The recorded temperature rises have been contaminated by urban heat islands and rural albedo changes. The IPCC crony who claimed to have done definitive research to exclude these contaminants has refused to supply even a simple list of the weather stations he drew data from. So, surprise, surprise, we are unable to check his findings and are expected to take his claim that global mean temperatures have been rising since 1910 on faith. They were actually higher in the late 1800s.

But don't ever let facts get in the way of a good panic. Given your probable net worth you have nothing much to lose either way, and the idle talk of the vacuous is cheapest of all.
Posted by Perseus, Friday, 27 April 2007 1:40:48 PM
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The thrust of the article - practical realities of carbon trading - has been somewhat lost in the old "is it or isn't it" arguments. Only history will tell us which party is right, and by that time it will be too late - either way - to re-adjust the economic factors that result from a decision today.

Effectively, we are betting our entire economic performance on two unknowns: one, that the dire predictions of "reduce emissions or the planet will die" turn out to be correct; and two, that the rest of the world - which is substantially more significant in the overall equation - will play by the same ecological rules.

Each is a big bet; together, it is a massive wager to place on behalf of the citizens of this country.

But politically, we will undoubtedly be part of a some global carbon trading scheme real soon now. The scaremongering has done its work, and no-one can realistically stem the tide.

My prediction is simple. On a global scale, carbon trading will become the biggest swindle in the history of finance.

Billions of dollars will change hands, guaranteed.

Major countries such as India and China will game the system to the point where it becomes an utter farce, and will be the biggest - albeit indirect - beneficiaries of the exercise. Their economies will be significantly strengthened at the expense of dutiful and simple-minded saps like us, together with most of Europe and possibly even the US.

The second biggest beneficiaries will be the traders, who will cream off their percentages despite the fact that, unlike commodities, there is actually no tangible product at the end of the chain.

Unfortunately my son is a couple of years too young to take advantage of it - if he were just about to leave University I'd give him some serious advice.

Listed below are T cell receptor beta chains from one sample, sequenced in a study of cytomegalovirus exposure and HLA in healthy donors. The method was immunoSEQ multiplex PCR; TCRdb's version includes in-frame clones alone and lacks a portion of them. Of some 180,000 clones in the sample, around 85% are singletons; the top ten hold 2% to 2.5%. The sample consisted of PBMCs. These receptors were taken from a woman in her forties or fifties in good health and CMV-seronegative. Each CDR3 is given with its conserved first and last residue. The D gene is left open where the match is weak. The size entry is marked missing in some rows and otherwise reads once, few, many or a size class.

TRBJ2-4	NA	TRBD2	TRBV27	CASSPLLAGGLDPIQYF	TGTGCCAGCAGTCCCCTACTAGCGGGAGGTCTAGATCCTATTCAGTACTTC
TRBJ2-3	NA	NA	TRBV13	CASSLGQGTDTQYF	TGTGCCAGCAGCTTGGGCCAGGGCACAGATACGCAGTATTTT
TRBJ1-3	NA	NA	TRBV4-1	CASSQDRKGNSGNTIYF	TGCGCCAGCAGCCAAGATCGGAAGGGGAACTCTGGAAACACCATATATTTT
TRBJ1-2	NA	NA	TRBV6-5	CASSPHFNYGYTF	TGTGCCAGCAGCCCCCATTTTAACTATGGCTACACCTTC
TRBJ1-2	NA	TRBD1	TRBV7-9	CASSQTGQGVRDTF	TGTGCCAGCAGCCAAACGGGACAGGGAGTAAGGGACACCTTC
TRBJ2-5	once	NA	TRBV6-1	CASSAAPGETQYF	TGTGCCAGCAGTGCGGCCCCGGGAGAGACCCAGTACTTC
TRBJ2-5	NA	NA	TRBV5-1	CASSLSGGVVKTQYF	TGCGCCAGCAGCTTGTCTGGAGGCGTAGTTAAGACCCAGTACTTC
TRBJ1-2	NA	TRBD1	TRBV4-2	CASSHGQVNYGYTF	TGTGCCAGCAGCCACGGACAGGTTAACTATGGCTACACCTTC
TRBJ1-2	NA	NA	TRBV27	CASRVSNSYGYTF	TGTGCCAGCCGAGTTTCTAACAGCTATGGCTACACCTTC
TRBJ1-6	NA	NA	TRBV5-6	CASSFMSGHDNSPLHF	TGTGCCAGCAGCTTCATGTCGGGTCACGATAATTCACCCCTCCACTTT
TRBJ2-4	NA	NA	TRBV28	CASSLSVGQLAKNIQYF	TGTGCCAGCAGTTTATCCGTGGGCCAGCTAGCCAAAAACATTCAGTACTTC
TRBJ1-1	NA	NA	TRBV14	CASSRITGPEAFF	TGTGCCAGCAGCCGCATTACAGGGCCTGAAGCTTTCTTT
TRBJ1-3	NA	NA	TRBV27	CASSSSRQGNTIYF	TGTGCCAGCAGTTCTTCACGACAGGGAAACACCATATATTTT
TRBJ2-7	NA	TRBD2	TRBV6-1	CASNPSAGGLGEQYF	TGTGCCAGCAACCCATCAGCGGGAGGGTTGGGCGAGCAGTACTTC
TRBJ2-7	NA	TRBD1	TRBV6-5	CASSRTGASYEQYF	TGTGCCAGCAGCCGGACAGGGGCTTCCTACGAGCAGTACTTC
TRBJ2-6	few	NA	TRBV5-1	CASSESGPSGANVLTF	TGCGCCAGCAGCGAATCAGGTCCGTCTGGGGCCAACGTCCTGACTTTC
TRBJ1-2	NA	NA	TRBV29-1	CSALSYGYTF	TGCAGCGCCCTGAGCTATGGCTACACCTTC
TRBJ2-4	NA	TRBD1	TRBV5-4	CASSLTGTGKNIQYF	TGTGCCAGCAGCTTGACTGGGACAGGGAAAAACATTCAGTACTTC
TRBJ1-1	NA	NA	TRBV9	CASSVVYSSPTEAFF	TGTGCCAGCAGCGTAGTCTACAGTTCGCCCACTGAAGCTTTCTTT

Remember "The Graduate"?

"Mr. McGuire: I just want to say one word to you - just one word.
Ben: Yes sir.
Mr. McGuire: Are you listening?
Ben: Yes I am.
Mr. McGuire: 'Plastics'."

Today, that word is "Carbon"
Posted by Pericles, Friday, 27 April 2007 5:16:35 PM
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Interesting how sceptics fail to address the global contamination of anthropogenic CO2. Carbon based chemicals, when burnt, all convert to CO2 - after their carcinogenic, mutagenic and tetragenic compounds have wrought havoc on the health of the ionosphere, plant life, humans and animals.

Then we have the very concerning issue of the endocrine disruptors, PCDD's (dioxins), also damaging our eco systems, in fact, our entire food chain. These chemicals escape from unregulated, poorly combusted industries (of which there are plenty).

Then there is the example of the Sydney Harbour where the "expert" regulators and state government allowed toxic industries, manufacturing chlorinated chemicals, to pollute our waterways.

Regulators have also been exposed for their incompetence regarding the catastrophe in the beautiful town of Esperance, seriously contaminated with lead after discovering the deaths of 4,000 birds and elevated lead levels in the population. This community has finally been advised not to fish from oceans and not to drink rainwater.

Today's West Australian newspaper reported that "The Bureau of Statistics found the number of endangered or vulnerable species of birds and animals climbed 44 per cent to 171 in 2006."

The measures required to cease contaminating this country with these pollutants is the same strategy necessary for mitigating anthropogenic CO2.

As any chemist will tell you, it's the dose which makes the poison!

And the sceptics continue to deny that the precipice we are tottering on is very narrow indeed.

Unfortunately it will be the pro-corporate, pro-industry ranters, colluding with compliant governments, who will resist the science of anthropogenic CO2 whilst continuing to poison this nation to its detriment.
Posted by dickie, Friday, 27 April 2007 6:34:23 PM